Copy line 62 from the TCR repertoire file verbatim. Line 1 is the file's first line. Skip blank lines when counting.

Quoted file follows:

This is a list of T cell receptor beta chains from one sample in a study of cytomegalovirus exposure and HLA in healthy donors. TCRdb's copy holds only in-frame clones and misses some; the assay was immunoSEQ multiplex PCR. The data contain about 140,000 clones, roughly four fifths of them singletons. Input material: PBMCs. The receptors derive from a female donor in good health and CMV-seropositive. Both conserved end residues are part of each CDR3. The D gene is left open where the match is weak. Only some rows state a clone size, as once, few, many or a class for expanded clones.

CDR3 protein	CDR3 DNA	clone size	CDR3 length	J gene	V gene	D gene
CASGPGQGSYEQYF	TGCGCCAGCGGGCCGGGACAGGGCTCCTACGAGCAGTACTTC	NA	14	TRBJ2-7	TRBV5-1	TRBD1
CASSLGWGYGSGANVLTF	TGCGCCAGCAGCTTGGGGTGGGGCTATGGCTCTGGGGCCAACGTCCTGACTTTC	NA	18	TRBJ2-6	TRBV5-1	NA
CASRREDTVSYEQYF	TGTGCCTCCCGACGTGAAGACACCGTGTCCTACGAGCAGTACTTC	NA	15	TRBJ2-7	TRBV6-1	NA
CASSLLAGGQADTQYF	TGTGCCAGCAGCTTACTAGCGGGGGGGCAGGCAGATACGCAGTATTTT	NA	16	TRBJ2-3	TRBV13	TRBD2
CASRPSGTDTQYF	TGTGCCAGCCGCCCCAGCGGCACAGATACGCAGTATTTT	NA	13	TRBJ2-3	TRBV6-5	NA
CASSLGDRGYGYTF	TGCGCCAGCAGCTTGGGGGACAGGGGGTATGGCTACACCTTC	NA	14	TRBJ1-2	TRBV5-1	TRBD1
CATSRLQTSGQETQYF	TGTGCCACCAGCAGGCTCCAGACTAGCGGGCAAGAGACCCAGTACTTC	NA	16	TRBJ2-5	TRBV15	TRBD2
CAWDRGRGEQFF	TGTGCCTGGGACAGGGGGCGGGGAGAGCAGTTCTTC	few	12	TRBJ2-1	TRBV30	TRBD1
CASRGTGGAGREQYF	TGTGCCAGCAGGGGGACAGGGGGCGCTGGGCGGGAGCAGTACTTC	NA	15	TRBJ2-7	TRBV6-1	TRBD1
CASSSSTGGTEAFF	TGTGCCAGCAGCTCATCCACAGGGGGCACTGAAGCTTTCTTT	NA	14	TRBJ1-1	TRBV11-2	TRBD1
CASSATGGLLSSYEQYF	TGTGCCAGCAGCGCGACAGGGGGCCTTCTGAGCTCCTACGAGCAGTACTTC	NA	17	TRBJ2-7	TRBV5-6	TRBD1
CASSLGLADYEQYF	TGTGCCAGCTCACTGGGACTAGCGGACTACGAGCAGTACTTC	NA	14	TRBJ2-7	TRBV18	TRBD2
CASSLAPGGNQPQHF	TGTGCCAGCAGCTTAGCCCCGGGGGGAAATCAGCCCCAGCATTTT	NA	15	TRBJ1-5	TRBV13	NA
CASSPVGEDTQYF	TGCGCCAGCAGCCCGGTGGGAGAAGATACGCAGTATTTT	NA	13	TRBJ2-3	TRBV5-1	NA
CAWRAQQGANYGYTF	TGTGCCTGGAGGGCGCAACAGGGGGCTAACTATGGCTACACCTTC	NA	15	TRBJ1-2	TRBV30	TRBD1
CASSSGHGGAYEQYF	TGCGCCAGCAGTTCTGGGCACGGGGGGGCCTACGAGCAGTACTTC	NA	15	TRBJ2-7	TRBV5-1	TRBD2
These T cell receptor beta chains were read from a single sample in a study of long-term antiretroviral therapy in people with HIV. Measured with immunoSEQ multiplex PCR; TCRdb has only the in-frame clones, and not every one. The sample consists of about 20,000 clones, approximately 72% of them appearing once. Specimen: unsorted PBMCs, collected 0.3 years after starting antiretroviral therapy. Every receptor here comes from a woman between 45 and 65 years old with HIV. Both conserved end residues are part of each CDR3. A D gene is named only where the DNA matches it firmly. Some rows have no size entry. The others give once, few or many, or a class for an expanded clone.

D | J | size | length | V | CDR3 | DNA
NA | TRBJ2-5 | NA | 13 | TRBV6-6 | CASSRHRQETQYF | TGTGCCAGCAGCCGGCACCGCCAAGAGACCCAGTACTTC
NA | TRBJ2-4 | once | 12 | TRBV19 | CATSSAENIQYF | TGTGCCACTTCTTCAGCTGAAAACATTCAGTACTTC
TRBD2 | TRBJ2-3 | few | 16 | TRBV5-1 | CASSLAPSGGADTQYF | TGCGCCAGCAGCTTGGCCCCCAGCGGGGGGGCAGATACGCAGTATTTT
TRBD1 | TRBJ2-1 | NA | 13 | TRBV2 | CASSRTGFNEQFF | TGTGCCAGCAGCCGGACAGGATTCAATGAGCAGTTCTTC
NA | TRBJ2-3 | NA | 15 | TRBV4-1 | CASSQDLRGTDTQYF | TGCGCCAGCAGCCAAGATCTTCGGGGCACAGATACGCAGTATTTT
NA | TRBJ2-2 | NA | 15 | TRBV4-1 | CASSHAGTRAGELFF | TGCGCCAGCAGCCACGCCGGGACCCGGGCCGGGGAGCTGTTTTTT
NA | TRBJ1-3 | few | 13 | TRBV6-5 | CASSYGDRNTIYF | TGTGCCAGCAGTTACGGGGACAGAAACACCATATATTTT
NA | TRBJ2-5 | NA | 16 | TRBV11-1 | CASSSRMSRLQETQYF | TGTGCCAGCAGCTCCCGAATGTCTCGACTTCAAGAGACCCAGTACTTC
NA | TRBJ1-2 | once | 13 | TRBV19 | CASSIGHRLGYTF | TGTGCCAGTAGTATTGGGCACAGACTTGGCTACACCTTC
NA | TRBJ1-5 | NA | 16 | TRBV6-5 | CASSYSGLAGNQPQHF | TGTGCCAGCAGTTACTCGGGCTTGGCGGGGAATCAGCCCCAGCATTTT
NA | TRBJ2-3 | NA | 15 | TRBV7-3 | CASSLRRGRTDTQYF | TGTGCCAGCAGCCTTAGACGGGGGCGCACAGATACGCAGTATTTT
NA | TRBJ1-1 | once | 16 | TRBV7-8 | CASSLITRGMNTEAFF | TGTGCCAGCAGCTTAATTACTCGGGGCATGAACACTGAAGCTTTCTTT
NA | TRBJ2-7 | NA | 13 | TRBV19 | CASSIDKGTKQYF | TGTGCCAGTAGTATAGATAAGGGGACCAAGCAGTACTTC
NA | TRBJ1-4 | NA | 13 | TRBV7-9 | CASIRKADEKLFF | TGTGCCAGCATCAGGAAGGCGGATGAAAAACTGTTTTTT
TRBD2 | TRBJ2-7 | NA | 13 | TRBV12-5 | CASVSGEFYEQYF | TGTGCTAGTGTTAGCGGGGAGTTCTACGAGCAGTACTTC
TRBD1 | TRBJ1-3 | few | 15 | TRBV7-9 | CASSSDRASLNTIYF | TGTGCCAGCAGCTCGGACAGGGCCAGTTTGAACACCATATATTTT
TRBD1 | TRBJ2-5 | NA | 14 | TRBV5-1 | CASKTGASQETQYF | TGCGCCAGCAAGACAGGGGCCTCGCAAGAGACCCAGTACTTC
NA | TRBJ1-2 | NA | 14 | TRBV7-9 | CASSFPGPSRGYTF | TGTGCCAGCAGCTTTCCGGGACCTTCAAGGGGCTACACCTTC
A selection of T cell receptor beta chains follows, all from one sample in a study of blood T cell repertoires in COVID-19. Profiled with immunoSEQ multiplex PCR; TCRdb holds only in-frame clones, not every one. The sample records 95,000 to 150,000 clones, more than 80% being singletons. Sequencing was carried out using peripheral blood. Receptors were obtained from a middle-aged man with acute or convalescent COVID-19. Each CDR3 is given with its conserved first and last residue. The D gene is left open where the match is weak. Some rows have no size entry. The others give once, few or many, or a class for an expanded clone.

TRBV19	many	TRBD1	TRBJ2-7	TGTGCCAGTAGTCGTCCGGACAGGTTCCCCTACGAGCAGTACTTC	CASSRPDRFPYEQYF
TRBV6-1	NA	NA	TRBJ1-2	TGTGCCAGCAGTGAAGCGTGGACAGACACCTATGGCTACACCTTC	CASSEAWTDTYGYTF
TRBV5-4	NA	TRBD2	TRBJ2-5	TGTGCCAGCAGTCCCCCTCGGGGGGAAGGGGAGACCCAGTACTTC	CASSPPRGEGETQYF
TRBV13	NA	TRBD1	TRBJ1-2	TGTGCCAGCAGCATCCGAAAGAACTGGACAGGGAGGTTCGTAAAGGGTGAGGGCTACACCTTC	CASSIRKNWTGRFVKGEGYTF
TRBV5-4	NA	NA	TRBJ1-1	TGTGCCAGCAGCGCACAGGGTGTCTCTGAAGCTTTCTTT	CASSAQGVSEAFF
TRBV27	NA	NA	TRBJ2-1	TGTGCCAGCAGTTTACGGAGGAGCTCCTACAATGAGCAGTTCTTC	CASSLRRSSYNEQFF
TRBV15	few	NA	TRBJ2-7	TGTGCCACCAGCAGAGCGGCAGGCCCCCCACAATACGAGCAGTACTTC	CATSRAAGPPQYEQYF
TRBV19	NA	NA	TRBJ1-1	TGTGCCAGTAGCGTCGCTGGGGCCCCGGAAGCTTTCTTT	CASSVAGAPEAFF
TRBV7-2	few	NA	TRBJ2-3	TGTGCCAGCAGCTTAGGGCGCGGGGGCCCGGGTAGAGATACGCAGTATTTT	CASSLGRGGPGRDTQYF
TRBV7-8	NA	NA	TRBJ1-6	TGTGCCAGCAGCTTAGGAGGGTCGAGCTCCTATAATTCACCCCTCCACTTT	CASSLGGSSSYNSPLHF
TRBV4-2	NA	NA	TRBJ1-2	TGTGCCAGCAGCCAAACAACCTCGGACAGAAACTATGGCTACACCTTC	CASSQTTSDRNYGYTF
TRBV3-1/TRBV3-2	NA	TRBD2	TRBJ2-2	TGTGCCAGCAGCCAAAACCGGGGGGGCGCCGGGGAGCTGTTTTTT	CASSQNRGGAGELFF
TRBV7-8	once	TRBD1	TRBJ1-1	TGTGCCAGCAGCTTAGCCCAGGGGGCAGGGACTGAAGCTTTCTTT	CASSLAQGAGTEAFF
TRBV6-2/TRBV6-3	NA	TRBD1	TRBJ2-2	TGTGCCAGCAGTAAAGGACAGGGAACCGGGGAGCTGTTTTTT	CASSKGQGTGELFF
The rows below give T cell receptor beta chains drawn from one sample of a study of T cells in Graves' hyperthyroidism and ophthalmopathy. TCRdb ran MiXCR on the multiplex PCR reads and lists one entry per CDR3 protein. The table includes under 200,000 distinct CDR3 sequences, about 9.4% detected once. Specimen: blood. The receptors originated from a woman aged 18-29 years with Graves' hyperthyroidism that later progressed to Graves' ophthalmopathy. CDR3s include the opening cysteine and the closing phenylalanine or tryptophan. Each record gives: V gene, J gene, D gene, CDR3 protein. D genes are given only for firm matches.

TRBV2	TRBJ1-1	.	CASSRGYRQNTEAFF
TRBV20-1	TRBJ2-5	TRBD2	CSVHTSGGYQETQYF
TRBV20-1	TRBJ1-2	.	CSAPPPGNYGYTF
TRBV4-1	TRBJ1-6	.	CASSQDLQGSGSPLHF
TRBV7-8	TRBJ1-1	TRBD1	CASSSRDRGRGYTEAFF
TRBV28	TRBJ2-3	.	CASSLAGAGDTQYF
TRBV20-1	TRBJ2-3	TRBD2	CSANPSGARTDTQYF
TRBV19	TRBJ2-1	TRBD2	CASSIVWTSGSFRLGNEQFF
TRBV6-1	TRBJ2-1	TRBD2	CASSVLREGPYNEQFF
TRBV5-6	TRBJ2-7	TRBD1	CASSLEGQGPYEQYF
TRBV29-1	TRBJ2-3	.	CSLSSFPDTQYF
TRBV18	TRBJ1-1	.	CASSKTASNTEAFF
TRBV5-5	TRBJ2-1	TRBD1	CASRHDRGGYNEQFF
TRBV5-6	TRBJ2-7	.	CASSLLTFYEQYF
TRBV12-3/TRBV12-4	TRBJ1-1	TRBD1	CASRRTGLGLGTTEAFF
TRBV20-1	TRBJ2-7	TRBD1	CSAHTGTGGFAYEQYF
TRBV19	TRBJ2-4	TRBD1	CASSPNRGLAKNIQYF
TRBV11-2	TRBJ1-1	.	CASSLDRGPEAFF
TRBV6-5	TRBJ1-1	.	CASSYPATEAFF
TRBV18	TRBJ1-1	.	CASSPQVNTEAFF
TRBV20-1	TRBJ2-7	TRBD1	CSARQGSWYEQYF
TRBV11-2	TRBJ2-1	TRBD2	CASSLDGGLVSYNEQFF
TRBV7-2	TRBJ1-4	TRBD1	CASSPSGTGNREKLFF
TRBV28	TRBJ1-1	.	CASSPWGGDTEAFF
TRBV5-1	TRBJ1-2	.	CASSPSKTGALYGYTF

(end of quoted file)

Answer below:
TRBV19	TRBJ2-1	TRBD2	CASSIVWTSGSFRLGNEQFF